Over 90 percent of the earlier waves of immigrants in the nineteenth and early 20th centuries were of European origin. Contemporary post-1965 immigrants, however, hail mostly from Latin America, Asia, and the Caribbean. The Hart-Cellar Act in 1965, which abolished the racially biased national origin quota system and sought to reunite families and meet market demand for skilled labor, brought more racially and economically diverse immigrants. Immigrants from Latin America are primarily low-skilled and uneducated, while immigrants from Asia include highly educated professionals and entrepreneurs on one end as well as destitute refugees and uneducated peasants on the other [46].

Persistent racial discrimination and institutional barriers to mobility lead some scholars to doubt that today's children of “people of color” immigrants will assimilate like the descendants of European immigrants. Ethnic/racial consciousness may emerge or reemerge in the face of these obstacles. Besides racism, greater opportunities to maintain ethnic identities made available through advancements in telecommunications, easy travel to homelands, and the ideology of multiculturalism lead others to render assimilation into the presumably white mainstream obsolete [23,47-51].

Responding to these changes, Herbert Gans argues that assimilation is a “bumpy-line” rather than a “straight-line” process [24]. Acculturation and assimilation processes can either be delayed or sidetracked by political and economic conditions in the host society, producing revived interest in ethnicity among immigrant groups. After several generations, ethnic groups can also reach plateaus and adopt a voluntary leisure-time symbolic ethnicity without cost [52]. By introducing the notion of bumpy line assimilation and symbolic ethnicity, Gans accounts for ethnic revivals without abandoning the concept of assimilation. Despite some bumps on the road, assimilation remains the dominant trend.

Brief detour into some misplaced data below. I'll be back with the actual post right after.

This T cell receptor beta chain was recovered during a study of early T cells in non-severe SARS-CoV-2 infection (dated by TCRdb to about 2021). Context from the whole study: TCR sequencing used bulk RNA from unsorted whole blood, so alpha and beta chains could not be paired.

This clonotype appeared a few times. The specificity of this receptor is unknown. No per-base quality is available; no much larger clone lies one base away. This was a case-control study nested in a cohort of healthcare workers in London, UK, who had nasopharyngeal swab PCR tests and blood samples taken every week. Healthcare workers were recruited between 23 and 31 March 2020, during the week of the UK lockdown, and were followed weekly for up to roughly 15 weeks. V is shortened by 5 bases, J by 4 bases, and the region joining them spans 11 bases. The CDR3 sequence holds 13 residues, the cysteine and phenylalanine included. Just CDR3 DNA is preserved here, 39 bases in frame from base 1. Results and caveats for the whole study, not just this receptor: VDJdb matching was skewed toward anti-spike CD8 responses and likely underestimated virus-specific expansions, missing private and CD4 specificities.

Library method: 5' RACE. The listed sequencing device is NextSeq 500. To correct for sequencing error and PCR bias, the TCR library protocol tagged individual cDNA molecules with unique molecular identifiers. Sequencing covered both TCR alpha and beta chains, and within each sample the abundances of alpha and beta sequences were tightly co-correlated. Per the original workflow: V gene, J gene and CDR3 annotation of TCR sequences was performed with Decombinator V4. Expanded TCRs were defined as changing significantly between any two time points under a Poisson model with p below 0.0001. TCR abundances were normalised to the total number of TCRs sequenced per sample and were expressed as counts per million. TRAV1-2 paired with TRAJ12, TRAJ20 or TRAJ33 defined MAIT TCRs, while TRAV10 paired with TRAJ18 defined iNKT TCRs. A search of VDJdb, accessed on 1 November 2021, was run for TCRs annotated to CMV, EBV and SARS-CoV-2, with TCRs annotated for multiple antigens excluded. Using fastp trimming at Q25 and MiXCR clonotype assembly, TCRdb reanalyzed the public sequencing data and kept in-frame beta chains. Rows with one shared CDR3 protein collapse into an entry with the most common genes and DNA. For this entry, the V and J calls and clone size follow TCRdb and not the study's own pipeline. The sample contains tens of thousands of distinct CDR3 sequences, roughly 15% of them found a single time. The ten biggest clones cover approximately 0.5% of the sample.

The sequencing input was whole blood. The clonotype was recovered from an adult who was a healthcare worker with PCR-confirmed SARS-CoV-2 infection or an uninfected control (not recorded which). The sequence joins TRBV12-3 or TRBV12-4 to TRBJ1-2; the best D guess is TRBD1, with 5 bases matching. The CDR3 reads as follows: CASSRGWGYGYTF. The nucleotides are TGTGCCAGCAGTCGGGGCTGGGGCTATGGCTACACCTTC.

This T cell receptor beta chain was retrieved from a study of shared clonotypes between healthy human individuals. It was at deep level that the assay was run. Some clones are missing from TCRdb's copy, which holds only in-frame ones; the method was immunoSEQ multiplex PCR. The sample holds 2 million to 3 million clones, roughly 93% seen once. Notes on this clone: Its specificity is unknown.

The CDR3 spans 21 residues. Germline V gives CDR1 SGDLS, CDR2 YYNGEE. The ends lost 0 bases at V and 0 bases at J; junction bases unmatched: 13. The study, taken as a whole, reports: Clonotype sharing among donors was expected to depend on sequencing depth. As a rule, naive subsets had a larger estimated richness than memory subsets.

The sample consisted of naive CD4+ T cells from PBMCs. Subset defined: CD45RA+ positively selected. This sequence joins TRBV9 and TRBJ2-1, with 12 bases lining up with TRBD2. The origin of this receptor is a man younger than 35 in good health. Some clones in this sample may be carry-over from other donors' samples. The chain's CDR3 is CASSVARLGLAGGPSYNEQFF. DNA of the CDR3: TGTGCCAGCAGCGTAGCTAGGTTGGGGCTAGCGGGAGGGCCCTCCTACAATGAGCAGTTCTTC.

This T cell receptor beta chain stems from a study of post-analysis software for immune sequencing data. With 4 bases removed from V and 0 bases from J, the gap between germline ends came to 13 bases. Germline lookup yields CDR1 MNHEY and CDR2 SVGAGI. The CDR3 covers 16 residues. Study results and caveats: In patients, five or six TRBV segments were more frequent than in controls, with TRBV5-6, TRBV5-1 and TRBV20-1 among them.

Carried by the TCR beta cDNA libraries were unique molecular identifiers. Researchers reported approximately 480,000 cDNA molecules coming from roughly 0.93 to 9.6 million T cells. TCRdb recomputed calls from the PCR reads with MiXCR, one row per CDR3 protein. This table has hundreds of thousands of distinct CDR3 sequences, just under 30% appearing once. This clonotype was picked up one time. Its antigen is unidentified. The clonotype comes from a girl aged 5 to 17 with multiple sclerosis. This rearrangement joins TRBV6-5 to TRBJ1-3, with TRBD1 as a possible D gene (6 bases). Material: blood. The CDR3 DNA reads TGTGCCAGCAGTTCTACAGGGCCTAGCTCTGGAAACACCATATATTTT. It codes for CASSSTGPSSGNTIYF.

In contrast to contemporary assimilation scholars who maintain a singular assimilation vision, Alejandro Portes and Min Zhou argue that there are divergent paths [40]. Accounting for the ethnic/racial and pre-migration diversity of today's immigrants and changing socioeconomic political contexts of reception, three segmented paths of assimilation are proposed. First, some will follow the traditional path of incorporation and assimilate into the white middle class. Second, those who have the support of strong and resourceful ethnic communities can circumvent outside hostility and lack of mobility ladders and achieve economic advancement while maintaining ethnic ties and preserving immigrant community values. Others, however, will not be able to find pathways to mainstream status. In the third path, the children of immigrants who lack strong ethnic communities, mobility ladders, and concentrate in an urban city with a hostile minority subculture may permanently assimilate into a minority underclass, particularly with the added consequence of racialization. Children of black, mulatto, mestizo, and Asian immigrants' “enduring physical differences from whites and the equally persistent strong effects of discrimination based on those differences, especially against black persons, throw a barrier in the path of occupational mobility and social acceptance” (p. 1006) [41]. “Segmented” theory of assimilation thus presents varied paths of immigrant incorporation based on the diversity of today's immigrants and the cultural and structural context of American society.